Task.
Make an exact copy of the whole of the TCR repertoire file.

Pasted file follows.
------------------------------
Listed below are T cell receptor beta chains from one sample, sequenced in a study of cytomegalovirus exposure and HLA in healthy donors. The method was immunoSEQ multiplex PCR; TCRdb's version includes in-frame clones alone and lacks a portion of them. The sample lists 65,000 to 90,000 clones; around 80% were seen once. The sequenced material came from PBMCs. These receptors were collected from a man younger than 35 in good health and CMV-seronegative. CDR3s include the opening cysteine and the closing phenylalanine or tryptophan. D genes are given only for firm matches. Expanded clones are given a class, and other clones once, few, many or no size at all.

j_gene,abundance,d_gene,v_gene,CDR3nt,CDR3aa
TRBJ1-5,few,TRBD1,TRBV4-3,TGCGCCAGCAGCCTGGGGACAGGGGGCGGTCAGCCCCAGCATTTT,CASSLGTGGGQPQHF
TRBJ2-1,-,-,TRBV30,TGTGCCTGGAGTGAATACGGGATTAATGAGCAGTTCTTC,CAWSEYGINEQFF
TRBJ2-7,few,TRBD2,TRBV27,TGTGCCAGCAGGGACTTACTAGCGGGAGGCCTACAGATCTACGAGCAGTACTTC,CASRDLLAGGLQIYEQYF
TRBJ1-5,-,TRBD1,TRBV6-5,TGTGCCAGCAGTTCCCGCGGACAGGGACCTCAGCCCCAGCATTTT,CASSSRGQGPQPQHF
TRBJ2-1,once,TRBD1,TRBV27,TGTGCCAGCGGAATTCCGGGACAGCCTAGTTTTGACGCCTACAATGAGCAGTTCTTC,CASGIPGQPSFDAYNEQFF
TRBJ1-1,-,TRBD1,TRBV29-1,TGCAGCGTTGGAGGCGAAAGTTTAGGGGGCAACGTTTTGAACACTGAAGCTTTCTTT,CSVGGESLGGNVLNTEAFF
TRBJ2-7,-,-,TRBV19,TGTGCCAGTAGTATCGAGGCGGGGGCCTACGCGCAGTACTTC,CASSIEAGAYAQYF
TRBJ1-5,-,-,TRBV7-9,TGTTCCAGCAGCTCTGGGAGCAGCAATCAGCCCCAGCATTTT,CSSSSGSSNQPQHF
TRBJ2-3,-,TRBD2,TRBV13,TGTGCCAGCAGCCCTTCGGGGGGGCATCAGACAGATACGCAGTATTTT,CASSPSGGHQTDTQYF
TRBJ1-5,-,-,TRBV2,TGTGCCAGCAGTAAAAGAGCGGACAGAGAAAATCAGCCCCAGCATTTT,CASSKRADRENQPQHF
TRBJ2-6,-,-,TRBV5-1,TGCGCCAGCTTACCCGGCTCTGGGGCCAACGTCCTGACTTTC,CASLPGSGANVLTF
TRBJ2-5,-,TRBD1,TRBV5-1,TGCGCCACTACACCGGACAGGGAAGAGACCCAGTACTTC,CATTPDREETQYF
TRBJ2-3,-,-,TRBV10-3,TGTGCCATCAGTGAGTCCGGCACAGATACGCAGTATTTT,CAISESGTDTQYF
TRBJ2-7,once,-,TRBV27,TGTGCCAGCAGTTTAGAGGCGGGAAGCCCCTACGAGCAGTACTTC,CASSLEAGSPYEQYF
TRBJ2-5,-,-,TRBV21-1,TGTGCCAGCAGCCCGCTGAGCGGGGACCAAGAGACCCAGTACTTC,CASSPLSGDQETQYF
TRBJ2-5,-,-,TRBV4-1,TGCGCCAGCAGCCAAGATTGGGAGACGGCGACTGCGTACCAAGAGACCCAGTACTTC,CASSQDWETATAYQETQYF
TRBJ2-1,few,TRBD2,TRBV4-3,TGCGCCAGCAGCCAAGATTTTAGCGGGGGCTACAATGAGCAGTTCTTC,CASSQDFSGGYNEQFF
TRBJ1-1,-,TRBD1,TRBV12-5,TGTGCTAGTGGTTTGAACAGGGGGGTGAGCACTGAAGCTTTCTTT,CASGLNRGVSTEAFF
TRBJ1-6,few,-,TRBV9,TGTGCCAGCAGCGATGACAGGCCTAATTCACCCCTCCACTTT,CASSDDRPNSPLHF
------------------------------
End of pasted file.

Listed below are T cell receptor beta chains from one sample, sequenced in a study of cytomegalovirus exposure and HLA in healthy donors. The method was immunoSEQ multiplex PCR; TCRdb's version includes in-frame clones alone and lacks a portion of them. The sample lists 65,000 to 90,000 clones; around 80% were seen once. The sequenced material came from PBMCs. These receptors were collected from a man younger than 35 in good health and CMV-seronegative. CDR3s include the opening cysteine and the closing phenylalanine or tryptophan. D genes are given only for firm matches. Expanded clones are given a class, and other clones once, few, many or no size at all.

j_gene,abundance,d_gene,v_gene,CDR3nt,CDR3aa
TRBJ1-5,few,TRBD1,TRBV4-3,TGCGCCAGCAGCCTGGGGACAGGGGGCGGTCAGCCCCAGCATTTT,CASSLGTGGGQPQHF
TRBJ2-1,-,-,TRBV30,TGTGCCTGGAGTGAATACGGGATTAATGAGCAGTTCTTC,CAWSEYGINEQFF
TRBJ2-7,few,TRBD2,TRBV27,TGTGCCAGCAGGGACTTACTAGCGGGAGGCCTACAGATCTACGAGCAGTACTTC,CASRDLLAGGLQIYEQYF
TRBJ1-5,-,TRBD1,TRBV6-5,TGTGCCAGCAGTTCCCGCGGACAGGGACCTCAGCCCCAGCATTTT,CASSSRGQGPQPQHF
TRBJ2-1,once,TRBD1,TRBV27,TGTGCCAGCGGAATTCCGGGACAGCCTAGTTTTGACGCCTACAATGAGCAGTTCTTC,CASGIPGQPSFDAYNEQFF
TRBJ1-1,-,TRBD1,TRBV29-1,TGCAGCGTTGGAGGCGAAAGTTTAGGGGGCAACGTTTTGAACACTGAAGCTTTCTTT,CSVGGESLGGNVLNTEAFF
TRBJ2-7,-,-,TRBV19,TGTGCCAGTAGTATCGAGGCGGGGGCCTACGCGCAGTACTTC,CASSIEAGAYAQYF
TRBJ1-5,-,-,TRBV7-9,TGTTCCAGCAGCTCTGGGAGCAGCAATCAGCCCCAGCATTTT,CSSSSGSSNQPQHF
TRBJ2-3,-,TRBD2,TRBV13,TGTGCCAGCAGCCCTTCGGGGGGGCATCAGACAGATACGCAGTATTTT,CASSPSGGHQTDTQYF
TRBJ1-5,-,-,TRBV2,TGTGCCAGCAGTAAAAGAGCGGACAGAGAAAATCAGCCCCAGCATTTT,CASSKRADRENQPQHF
TRBJ2-6,-,-,TRBV5-1,TGCGCCAGCTTACCCGGCTCTGGGGCCAACGTCCTGACTTTC,CASLPGSGANVLTF
TRBJ2-5,-,TRBD1,TRBV5-1,TGCGCCACTACACCGGACAGGGAAGAGACCCAGTACTTC,CATTPDREETQYF
TRBJ2-3,-,-,TRBV10-3,TGTGCCATCAGTGAGTCCGGCACAGATACGCAGTATTTT,CAISESGTDTQYF
TRBJ2-7,once,-,TRBV27,TGTGCCAGCAGTTTAGAGGCGGGAAGCCCCTACGAGCAGTACTTC,CASSLEAGSPYEQYF
TRBJ2-5,-,-,TRBV21-1,TGTGCCAGCAGCCCGCTGAGCGGGGACCAAGAGACCCAGTACTTC,CASSPLSGDQETQYF
TRBJ2-5,-,-,TRBV4-1,TGCGCCAGCAGCCAAGATTGGGAGACGGCGACTGCGTACCAAGAGACCCAGTACTTC,CASSQDWETATAYQETQYF
TRBJ2-1,few,TRBD2,TRBV4-3,TGCGCCAGCAGCCAAGATTTTAGCGGGGGCTACAATGAGCAGTTCTTC,CASSQDFSGGYNEQFF
TRBJ1-1,-,TRBD1,TRBV12-5,TGTGCTAGTGGTTTGAACAGGGGGGTGAGCACTGAAGCTTTCTTT,CASGLNRGVSTEAFF
TRBJ1-6,few,-,TRBV9,TGTGCCAGCAGCGATGACAGGCCTAATTCACCCCTCCACTTT,CASSDDRPNSPLHF